Time if your most precious resource, right? What if you could make it exponentially more valuable? In this episode from recruiting expert Chris Heinz, learn about utilizing the time of others to help you reach your goals in hiring and retaining talent.
During our Mindset Moment, BTG Contributor Chris Heinz, Managing Partner of Westport One, discusses not burning bridges and the impact it can have on your and your company.
Welcome to the Contributor Wednesday series on the Bridge the Gap Network. This series is sponsored by Peak Senior Living by Functional Pathways. Each week you’ll hear from a thought leader discussing topics that are relevant and impactful to the senior living industry.
Chris Heinz 0:28
Welcome to Bridge the Gap Contributor to Wednesday. I’m Chris Heinz. I’m sure you’ve all heard the same, time is your most precious resource. Well, that saying is only partially true, at least from a hiring standpoint. Because from a hiring standpoint, I believe your most precious resource is actually other people’s time. After all, you’re only one person and as one person there’s only so much that you can do by yourself. But if you utilize other people’s time wisely throughout the hiring process, you can exponentially increase your capabilities. Along with your own time resources, you can use the resources of others that give you an edge when working to identify, hire, and retain talent. So let’s dive into a variety of things that can best help you utilize other people’s time as preciously as your own. First, follow a process. When it comes to hiring, you cannot maximize the time of others if you don’t have a process in place. If you’ve listened to any of my previous podcasts, you know that I’m a big proponent of having a process and holding your team accountable for that process. The reality is they need to understand who will be responsible for what and when.
They need to understand the why behind the process and what you’re trying to accomplish with it. Second thing is communication. Communication can be incredibly easy or amazingly challenging, dependent upon how you utilize it. Now, when it comes to maximizing other people’s time, communication is probably the single most important element. Do you want to keep a candidate excited about your opportunity? Well, communicate with them. Do you want to get feedback from one of the hiring managers from a recent interview? Well, communicate with them. Do you want your leadership team to understand where you are in regards to the current process? Well, you kind of figure it out, right? Communicate with them. Don’t give vague answers. Be clear and concise. If you do so, others will understand what you’re saying. I know, I know it’s a crazy concept, but communication is the key.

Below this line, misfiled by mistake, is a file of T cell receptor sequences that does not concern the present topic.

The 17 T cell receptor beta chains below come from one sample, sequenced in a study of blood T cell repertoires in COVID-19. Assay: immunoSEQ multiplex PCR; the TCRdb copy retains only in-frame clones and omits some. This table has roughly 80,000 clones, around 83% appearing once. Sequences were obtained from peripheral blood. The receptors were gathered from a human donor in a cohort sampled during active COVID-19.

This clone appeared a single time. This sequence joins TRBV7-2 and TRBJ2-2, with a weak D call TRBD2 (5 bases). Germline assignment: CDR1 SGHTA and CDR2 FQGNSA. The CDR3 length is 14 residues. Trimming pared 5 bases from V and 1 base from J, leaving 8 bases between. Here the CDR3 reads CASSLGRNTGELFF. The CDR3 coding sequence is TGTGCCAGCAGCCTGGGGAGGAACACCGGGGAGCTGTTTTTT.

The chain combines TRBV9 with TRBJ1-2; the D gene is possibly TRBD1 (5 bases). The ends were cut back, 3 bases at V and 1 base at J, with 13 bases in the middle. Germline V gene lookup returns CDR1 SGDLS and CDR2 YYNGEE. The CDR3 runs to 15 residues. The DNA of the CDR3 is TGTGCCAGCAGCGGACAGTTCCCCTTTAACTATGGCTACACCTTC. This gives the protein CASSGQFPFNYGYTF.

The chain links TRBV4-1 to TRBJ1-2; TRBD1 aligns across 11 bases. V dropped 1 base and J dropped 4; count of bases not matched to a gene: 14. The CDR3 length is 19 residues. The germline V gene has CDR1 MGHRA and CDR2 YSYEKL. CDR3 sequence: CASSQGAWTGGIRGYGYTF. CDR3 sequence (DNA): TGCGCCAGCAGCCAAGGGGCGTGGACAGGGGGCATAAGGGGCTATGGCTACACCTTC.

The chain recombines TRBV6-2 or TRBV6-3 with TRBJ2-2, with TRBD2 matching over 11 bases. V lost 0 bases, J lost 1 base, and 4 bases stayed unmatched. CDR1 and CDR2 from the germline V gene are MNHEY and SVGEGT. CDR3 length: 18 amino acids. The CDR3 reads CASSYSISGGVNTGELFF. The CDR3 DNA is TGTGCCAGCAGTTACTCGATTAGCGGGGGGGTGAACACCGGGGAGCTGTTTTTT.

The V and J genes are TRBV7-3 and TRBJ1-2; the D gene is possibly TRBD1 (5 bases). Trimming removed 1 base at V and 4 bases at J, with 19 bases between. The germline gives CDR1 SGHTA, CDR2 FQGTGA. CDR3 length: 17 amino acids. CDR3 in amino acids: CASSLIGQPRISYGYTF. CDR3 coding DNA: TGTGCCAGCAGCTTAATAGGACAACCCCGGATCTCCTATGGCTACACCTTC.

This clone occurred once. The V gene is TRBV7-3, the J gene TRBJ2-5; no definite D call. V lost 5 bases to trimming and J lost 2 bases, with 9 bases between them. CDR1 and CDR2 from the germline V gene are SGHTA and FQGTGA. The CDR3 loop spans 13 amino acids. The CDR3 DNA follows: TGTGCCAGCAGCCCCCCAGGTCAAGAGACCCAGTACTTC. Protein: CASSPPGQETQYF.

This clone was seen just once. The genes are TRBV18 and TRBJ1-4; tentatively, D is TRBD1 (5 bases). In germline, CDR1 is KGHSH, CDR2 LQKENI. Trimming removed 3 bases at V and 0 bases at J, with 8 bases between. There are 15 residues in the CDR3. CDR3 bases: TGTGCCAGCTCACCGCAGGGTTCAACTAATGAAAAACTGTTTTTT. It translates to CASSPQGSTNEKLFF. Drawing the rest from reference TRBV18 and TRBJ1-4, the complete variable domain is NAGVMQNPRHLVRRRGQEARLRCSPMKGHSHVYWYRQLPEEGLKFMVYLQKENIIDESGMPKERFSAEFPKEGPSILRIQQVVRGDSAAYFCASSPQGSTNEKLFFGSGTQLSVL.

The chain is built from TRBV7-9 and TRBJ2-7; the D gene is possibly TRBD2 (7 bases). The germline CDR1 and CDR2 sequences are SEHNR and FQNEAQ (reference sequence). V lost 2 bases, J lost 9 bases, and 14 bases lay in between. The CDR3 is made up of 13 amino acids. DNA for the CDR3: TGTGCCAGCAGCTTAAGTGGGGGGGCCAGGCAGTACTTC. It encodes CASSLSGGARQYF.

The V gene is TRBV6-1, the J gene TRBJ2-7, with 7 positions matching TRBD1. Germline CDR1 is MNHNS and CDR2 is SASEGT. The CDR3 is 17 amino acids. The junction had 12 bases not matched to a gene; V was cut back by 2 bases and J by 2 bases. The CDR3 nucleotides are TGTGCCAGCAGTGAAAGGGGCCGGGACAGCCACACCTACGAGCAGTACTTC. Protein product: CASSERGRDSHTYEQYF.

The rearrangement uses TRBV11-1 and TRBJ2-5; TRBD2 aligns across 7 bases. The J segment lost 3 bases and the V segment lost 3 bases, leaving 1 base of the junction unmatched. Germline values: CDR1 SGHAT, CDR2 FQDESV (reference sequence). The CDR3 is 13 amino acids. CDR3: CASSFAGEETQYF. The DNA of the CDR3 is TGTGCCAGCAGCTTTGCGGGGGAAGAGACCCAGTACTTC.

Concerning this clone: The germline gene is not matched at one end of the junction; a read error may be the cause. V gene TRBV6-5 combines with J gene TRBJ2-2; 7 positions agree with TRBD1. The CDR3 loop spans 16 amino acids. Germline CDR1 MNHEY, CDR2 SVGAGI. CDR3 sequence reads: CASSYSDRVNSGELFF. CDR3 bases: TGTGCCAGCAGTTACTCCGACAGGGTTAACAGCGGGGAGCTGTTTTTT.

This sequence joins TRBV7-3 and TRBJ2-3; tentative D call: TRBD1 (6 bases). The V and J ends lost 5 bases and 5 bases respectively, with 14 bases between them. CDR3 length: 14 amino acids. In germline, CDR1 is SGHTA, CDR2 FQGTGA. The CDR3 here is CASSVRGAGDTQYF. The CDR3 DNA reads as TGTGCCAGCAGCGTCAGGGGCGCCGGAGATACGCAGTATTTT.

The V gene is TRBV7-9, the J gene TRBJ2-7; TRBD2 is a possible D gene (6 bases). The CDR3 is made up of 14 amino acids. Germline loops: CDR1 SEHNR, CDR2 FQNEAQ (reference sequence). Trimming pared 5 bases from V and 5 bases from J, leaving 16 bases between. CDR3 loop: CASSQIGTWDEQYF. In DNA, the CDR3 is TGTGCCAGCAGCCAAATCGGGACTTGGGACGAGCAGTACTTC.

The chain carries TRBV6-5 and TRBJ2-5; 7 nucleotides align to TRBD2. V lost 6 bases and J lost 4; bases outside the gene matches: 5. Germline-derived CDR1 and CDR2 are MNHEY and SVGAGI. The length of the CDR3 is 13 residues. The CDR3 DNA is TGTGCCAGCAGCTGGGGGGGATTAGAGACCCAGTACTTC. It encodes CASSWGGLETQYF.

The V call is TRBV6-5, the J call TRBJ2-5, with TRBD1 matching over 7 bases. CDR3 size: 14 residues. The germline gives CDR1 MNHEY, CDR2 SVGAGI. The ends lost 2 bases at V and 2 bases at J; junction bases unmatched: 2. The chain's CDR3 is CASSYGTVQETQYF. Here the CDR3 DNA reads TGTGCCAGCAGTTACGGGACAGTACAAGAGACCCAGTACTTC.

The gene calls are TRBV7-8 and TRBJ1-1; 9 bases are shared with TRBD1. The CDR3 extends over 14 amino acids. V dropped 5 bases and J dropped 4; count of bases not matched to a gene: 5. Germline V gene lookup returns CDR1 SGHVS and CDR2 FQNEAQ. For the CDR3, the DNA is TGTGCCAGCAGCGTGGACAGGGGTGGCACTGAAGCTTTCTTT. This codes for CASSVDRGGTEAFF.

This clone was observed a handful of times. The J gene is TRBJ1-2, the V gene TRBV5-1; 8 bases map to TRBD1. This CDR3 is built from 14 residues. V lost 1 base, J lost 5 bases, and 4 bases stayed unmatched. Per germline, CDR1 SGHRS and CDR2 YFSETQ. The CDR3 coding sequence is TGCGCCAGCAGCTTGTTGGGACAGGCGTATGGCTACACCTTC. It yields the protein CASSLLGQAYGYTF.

Third element. Do what you say you’re going to do. If you really want others to get behind you and ensure that they are willing to help you accomplish what needs to be achieved, then do what you say you’re going to do. Now, I’m a parent of two amazing kids. One is in college and the other is a junior in high school, and I don’t know about you, but when my wife and I knew we were going to have kids, we personally committed to each other that we were not going to do what other parents did. We were not going to use the threat of a timeout. We’d actually put them in one if they needed it. We were going to answer every question our kids asked, every single one of them. And we were even going to do it with detail and intention. Now, why are we trying our best to not be like other parents?
You probably know how that story goes, right? There’s only so many times you could answer the same question over and over again. But in our professional world, if you say you’re going to do something, actually do it. If you say you’re going to follow up by a certain time, get a particular report turned in, make a certain phone call, actually do it. Those that you ask for help will be more inclined to give you the help if someone they’re working with follows through on what they say. Don’t be one of those parents, I mean, one of those professionals, that says, “Do as I say, not as I do.” The fourth thing that you can be aware of when it comes to best utilizing other people’s time, particularly when it comes to a hiring process, is remembering about vacation time. Because the reality is, if you are working on completing a process, such as that little tiny detail of getting somebody hired, a big challenge is to ensure the process will be followed in a timely fashion.
And as I’ve discussed in previous episodes, if you don’t follow a process that is thorough, yet time compressed, you will lose out on the best talent. This is not a sales pitch by a recruiter. It is a pure and absolute fact. The best talent has other opportunities and they won’t wait around for you without a clear and concise timeline. The problem is a big ole’ metallic wrench that you can throw into the middle of messing up a process are time gaps in that process, particularly long ones. One of those time gaps are the vacations and time off by key decision makers.